We addressed the following questions about what Hobbes calls the laws of nature.
While our discussion formally concerned all the laws of nature, we predominantly talked about Hobbes’s first three laws of nature. These are:
Where do the laws and rights of nature come from? How does he know that these claims are true? Why should anyone else believe what he says about them? It appears that he just starts off with assertions about what rights and laws are or are not. But surely that can’t be what’s going on, can it?
Actually, appearances are not deceiving in this instance. Chapter 14 does begin with a rapid succession of definitions and assertions. It’s (supposed to be) like Euclid’s geometry. These are the axioms, propositions that are regarded as being established, accepted, or self-evidently true.
We can see this by looking at one of the major breaking points in the book. Leviathan has four parts. The first two involve natural reason; the last two are based on knowledge revealed to us by a supernatural being, God, through prophets and holy books.
What’s the difference? Natural reason concerns things that anyone can know without the assistance of divine intervention.** So he couldn’t prove that the laws of nature come from God in any chapter prior to the 32nd. Perhaps this explains the meaning of the cryptic final paragraph of ch. 15. Hence, when we turn to revealed knowledge, we get this handy summary of what he regarded as the accomplishments of the parts devoted to natural reason.
“I have derived the rights of sovereign power, and the duty of subjects, hitherto from the principles of nature only; such as experience has found true, or consent (concerning the use of words) has made so; that is to say, from the nature of men, known to us by experience, and from definitions (of such words as are essential to all political reasoning) universally agreed on. But in that I am next to handle, which is the nature and rights of a CHRISTIAN COMMONWEALTH, whereof there dependeth much upon supernatural revelations of the will of God; the ground of my discourse must be, not only the natural word of God, but also the prophetical.” (Lev. ch. 32, par. 1)
Hobbes’s epistemology, that is, his theory of what we know and how we know it, is not our present concern. So grant for me that these two kinds of knowledge are different. The important bit for us comes next.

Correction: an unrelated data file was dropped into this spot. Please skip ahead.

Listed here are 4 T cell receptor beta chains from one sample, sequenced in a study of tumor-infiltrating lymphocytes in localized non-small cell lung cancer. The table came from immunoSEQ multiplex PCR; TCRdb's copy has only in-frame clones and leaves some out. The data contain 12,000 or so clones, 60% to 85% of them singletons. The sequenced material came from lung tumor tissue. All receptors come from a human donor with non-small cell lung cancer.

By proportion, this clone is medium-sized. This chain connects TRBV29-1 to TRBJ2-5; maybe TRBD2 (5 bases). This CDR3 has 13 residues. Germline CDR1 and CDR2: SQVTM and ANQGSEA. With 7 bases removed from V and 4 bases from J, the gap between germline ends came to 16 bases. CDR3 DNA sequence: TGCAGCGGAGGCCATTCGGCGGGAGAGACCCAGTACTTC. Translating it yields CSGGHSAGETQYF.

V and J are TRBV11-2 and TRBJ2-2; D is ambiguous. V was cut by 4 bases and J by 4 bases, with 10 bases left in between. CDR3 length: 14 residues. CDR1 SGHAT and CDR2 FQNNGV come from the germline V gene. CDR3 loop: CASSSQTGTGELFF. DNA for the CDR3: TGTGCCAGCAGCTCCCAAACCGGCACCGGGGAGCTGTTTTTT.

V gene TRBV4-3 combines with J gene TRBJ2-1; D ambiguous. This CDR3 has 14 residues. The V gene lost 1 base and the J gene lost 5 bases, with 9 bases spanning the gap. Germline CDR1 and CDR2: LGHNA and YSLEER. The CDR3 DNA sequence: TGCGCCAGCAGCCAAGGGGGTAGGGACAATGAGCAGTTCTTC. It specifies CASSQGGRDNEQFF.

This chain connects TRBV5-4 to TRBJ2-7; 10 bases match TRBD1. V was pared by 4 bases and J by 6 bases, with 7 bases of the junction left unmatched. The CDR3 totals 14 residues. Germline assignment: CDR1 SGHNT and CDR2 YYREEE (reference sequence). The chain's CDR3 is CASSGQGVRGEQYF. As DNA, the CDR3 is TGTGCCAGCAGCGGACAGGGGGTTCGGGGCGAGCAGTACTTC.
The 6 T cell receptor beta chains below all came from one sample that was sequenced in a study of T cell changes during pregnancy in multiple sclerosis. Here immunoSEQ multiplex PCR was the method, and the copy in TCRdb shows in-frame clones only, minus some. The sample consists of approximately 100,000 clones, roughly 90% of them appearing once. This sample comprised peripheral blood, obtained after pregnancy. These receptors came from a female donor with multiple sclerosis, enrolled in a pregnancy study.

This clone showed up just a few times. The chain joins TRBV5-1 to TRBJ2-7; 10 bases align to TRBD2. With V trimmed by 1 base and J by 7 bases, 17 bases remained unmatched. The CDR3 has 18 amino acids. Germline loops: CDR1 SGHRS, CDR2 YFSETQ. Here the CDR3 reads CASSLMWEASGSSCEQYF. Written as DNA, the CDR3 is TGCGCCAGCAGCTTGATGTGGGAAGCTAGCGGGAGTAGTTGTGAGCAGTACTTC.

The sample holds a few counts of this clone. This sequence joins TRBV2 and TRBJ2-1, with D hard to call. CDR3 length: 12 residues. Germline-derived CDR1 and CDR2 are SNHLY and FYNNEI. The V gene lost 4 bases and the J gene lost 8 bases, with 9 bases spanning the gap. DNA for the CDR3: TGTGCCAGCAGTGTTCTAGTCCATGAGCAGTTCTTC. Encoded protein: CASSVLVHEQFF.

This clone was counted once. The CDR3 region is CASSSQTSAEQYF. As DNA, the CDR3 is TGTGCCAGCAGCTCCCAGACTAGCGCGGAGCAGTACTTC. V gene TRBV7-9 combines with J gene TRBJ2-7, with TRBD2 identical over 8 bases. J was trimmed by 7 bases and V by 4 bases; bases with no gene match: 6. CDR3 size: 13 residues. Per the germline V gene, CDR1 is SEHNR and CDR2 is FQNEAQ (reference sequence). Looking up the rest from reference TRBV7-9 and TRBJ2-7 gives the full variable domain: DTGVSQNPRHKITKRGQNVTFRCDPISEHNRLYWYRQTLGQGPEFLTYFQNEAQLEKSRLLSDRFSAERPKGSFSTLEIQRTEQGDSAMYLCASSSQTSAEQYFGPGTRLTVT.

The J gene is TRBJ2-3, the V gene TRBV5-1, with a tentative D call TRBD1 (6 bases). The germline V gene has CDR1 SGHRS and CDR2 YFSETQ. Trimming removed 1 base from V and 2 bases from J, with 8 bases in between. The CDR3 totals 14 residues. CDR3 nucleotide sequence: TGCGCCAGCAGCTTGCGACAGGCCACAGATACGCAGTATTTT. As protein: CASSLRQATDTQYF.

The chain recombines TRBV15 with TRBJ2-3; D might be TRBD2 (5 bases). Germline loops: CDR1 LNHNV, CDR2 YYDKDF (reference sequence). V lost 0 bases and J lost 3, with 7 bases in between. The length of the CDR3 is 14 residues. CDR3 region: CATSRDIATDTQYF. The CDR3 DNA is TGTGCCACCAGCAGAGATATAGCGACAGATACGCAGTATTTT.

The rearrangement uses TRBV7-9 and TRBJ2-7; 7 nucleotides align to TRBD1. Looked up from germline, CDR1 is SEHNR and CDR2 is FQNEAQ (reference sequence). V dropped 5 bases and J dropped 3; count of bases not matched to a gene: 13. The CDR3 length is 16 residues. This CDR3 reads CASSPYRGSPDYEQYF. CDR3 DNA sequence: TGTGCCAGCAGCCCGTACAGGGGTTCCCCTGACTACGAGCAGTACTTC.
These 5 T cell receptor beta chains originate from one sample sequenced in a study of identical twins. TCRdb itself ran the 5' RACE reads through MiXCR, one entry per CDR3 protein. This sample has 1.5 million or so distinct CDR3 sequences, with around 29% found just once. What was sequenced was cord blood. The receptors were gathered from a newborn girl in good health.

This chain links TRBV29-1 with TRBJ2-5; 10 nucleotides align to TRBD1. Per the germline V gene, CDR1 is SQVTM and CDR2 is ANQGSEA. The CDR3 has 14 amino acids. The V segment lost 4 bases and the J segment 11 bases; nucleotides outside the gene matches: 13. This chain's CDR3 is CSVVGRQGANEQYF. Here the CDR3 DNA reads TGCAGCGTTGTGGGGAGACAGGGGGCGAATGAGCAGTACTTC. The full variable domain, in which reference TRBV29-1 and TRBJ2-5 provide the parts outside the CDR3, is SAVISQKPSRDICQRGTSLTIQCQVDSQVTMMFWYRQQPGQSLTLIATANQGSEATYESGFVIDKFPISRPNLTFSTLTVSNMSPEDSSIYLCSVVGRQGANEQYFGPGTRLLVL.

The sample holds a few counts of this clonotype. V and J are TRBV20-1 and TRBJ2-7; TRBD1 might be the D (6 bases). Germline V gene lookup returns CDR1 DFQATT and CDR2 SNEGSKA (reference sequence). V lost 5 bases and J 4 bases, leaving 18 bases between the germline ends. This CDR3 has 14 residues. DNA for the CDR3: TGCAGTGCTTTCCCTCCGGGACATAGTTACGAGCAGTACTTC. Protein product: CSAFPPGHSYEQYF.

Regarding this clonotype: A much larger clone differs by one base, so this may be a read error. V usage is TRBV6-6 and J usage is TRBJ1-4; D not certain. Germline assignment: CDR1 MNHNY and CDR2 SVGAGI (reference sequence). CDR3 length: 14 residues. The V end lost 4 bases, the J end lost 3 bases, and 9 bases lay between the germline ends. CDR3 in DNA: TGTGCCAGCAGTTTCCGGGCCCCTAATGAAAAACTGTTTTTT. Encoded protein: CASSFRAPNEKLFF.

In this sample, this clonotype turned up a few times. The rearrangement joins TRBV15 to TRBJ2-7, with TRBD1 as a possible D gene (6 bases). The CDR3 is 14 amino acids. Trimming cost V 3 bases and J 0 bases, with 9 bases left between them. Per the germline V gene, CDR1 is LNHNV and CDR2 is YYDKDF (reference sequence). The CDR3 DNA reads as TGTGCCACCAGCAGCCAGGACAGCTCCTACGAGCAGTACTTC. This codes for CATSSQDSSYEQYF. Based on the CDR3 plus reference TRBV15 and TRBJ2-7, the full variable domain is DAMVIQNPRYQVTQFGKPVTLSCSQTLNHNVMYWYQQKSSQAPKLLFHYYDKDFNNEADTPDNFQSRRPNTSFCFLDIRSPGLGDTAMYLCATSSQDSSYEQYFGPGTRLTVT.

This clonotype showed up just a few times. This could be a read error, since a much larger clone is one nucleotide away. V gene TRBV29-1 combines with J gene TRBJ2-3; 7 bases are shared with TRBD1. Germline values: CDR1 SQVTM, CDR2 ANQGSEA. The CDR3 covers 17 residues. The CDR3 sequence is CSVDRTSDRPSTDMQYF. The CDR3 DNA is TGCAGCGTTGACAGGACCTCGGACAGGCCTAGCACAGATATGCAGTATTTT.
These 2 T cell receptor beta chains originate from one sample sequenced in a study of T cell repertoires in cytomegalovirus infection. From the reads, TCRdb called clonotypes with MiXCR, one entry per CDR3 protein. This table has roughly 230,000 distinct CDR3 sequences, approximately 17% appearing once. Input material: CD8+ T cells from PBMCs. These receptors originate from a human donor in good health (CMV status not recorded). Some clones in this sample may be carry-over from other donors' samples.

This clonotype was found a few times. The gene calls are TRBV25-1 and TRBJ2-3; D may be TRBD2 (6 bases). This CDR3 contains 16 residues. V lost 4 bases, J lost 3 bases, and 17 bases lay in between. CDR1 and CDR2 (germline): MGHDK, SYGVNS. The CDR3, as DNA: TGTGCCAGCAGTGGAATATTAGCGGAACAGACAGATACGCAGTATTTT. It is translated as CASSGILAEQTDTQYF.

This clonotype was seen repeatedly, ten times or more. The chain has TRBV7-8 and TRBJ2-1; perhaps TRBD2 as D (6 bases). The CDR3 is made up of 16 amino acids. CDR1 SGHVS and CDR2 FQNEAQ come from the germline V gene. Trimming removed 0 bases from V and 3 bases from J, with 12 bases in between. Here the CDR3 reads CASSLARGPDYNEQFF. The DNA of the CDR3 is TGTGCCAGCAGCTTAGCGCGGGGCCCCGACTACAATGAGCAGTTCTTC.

When he says he has derived the rights and the duties from what we know about human beings through experience and through definitions “universally agreed upon”, he’s referring to the definitions and assertions that we’re asking about. Those claims are supposed to be just as obvious as definitions of points or lines.
Well, he has a problem.
For instance, I think that most people would agree with him that people are permitted to defend themselves against threats to their lives. I am permitted to use even deadly force in my own defense against an attacker.
Hobbes tries to extend this in two ways:
We talked about whether a more modest formulation of the second point would be sufficient for his purposes. The more modest formulation was: each person has a right to any thing that they need to save their lives.†† According to the dictionaries, “their” can be used as a genderless singular pronoun. It grates on my ear, but we need it and there’s no point in fighting linguistic change anyway. Speaking for myself, I think that would be good enough.
Could we modify the first in a similar way? That’s a good question.
This question is addressed most directly in Hobbes’s reply to the Fool in chapter 15. There, Hobbes points out how valuable it is to have a practice of covenants. That way, a group of us can agree to defend one another. Our agreement means something because we have bound ourselves to keep it.
Ah yes, but our agreement is just words. True enough. But words do, in fact, matter. There are “defensive confederacies” in the state of nature and they are sustained by the mutual trust of their members (see ch. 15 and ch. 17).
What’s foolish about the Fool is that he runs the risk of being found out and thus excluded from defensive confederacies. People don’t put their lives in the hands of untrustworthy people, after all. So the Fool runs a hearty risk of being all alone in the state of nature. And that means his life will be shorter than it otherwise would be.
Hobbes’s reply to the Fool has its limits. But it’s OK as far as it goes: it shows that we have pretty good reasons for keeping our word at least some of the time.